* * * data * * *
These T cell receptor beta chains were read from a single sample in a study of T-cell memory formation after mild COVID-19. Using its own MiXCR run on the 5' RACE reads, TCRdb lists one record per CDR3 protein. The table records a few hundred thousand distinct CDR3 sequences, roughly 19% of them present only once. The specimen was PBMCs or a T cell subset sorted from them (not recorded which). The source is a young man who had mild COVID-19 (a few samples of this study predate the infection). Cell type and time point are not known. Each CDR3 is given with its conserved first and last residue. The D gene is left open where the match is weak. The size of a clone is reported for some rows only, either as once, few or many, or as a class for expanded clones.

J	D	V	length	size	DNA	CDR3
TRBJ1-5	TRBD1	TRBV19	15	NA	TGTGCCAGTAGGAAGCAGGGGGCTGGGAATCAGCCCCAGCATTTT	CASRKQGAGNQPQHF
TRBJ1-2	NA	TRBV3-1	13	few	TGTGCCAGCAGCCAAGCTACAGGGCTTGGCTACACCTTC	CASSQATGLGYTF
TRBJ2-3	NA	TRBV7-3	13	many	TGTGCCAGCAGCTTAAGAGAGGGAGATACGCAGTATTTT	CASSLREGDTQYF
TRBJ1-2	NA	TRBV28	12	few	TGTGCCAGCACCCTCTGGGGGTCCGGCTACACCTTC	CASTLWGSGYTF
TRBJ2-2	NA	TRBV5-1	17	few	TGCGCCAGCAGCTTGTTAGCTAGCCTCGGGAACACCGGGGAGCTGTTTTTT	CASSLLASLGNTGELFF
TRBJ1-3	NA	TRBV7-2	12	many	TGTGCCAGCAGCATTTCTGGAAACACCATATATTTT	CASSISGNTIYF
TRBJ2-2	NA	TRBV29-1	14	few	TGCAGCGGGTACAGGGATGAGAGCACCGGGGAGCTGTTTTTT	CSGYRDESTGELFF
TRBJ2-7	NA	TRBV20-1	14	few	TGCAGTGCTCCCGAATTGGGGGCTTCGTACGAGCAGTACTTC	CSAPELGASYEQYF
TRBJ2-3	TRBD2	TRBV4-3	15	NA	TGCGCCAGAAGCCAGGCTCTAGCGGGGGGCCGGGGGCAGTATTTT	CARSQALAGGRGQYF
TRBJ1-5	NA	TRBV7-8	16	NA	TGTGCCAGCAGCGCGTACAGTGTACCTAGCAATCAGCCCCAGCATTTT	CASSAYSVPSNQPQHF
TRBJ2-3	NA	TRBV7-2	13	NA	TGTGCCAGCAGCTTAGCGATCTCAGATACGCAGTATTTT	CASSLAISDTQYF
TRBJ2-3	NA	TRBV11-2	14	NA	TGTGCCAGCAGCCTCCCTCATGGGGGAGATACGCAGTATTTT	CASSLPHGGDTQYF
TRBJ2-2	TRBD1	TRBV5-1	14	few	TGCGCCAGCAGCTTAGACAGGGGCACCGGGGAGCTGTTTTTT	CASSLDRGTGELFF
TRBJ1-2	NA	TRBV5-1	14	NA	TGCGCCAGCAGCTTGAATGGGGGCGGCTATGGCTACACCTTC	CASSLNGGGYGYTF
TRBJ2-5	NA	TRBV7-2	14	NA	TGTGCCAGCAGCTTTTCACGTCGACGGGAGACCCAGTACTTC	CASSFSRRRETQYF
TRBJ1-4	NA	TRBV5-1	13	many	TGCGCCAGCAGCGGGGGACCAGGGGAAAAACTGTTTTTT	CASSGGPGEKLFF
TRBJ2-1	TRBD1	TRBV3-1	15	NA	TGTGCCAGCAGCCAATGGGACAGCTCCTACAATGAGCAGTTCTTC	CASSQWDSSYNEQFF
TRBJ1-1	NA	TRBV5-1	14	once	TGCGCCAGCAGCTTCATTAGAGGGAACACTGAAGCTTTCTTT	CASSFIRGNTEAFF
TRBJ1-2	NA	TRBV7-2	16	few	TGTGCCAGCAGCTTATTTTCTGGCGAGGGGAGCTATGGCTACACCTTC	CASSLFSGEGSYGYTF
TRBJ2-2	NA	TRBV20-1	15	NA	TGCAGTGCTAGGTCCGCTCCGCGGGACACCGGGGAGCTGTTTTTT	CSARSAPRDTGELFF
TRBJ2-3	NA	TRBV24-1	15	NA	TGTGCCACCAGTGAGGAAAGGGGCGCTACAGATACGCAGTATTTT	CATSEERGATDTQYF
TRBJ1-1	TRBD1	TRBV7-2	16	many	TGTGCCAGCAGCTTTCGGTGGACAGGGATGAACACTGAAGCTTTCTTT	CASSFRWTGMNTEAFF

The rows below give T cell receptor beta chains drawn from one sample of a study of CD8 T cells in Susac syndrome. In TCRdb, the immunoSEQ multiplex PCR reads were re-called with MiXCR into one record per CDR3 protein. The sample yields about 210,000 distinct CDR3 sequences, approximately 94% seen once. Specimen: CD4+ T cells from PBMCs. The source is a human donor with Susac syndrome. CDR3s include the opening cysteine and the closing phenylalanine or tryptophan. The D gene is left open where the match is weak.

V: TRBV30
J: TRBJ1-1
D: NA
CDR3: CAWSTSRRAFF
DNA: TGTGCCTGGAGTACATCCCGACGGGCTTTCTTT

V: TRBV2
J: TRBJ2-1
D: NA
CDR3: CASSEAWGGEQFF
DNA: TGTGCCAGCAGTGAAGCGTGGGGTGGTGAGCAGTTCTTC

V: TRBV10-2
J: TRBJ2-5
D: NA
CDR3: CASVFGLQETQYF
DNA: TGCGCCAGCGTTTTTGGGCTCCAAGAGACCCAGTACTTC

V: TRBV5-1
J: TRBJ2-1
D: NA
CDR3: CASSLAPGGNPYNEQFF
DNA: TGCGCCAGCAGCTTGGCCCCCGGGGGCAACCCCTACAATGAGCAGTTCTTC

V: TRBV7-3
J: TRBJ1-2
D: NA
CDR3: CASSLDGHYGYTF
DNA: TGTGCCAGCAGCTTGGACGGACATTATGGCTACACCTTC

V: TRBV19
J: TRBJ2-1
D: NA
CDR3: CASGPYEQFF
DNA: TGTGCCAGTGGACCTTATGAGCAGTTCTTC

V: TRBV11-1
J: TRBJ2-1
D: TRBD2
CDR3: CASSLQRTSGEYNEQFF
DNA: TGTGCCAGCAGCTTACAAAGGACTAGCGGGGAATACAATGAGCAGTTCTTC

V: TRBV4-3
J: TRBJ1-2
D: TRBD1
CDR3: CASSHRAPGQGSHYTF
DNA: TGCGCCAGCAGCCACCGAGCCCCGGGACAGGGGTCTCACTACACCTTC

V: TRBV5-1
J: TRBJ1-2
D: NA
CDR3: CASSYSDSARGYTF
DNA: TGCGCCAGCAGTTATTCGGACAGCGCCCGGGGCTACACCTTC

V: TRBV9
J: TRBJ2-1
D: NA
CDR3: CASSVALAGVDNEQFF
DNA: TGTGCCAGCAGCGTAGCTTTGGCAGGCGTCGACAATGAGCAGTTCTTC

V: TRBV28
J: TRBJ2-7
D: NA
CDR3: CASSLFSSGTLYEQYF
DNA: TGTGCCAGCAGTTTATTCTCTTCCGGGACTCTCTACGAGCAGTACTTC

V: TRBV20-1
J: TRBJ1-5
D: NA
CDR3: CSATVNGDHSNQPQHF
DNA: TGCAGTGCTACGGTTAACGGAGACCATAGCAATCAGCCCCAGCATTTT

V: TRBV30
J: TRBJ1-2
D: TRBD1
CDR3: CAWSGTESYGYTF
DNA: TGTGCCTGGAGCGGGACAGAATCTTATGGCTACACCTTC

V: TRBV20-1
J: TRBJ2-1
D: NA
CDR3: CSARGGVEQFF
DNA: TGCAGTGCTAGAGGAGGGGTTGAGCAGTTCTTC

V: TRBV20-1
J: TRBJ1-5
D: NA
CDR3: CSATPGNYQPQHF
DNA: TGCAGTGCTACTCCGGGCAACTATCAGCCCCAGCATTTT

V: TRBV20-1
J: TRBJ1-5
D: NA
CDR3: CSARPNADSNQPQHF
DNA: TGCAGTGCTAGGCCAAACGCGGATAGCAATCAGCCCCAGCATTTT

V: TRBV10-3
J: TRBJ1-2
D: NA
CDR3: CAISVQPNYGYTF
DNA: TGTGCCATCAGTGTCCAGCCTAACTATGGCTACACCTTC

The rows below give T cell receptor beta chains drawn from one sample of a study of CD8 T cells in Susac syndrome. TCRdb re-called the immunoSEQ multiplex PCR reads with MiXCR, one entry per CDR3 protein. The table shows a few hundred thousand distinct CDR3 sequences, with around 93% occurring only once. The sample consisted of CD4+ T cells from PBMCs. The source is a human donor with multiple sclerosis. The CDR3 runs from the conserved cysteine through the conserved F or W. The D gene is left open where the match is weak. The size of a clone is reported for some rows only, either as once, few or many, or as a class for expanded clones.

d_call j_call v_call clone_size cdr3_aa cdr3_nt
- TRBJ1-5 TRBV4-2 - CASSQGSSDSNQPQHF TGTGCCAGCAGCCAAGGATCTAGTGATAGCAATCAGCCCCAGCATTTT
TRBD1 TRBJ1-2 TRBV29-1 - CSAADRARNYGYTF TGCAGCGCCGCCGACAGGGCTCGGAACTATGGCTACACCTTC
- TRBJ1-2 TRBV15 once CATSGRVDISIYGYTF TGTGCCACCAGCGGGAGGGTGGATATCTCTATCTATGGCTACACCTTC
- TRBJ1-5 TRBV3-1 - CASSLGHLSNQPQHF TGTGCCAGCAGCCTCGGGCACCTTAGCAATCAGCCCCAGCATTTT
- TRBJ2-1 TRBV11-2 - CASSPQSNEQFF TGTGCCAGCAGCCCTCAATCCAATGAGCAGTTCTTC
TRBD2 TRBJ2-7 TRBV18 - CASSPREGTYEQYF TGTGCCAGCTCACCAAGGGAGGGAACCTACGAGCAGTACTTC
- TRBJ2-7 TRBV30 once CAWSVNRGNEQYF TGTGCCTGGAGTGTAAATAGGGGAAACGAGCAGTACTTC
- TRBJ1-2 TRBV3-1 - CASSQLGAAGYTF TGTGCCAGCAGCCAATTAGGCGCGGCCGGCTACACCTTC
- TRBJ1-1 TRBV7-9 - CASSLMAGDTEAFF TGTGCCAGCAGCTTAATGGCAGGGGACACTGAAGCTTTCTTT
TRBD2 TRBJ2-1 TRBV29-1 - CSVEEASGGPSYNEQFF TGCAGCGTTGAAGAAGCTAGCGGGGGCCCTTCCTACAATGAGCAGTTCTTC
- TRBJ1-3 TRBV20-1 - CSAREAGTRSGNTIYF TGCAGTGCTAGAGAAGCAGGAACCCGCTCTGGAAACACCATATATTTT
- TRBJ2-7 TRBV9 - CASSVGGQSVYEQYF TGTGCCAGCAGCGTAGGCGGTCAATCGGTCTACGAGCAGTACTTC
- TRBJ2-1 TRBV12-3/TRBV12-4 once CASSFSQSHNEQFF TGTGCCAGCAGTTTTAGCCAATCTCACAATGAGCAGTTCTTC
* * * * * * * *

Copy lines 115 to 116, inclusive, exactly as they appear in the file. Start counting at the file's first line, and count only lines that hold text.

- TRBJ1-2 TRBV15 once CATSGRVDISIYGYTF TGTGCCACCAGCGGGAGGGTGGATATCTCTATCTATGGCTACACCTTC
- TRBJ1-5 TRBV3-1 - CASSLGHLSNQPQHF TGTGCCAGCAGCCTCGGGCACCTTAGCAATCAGCCCCAGCATTTT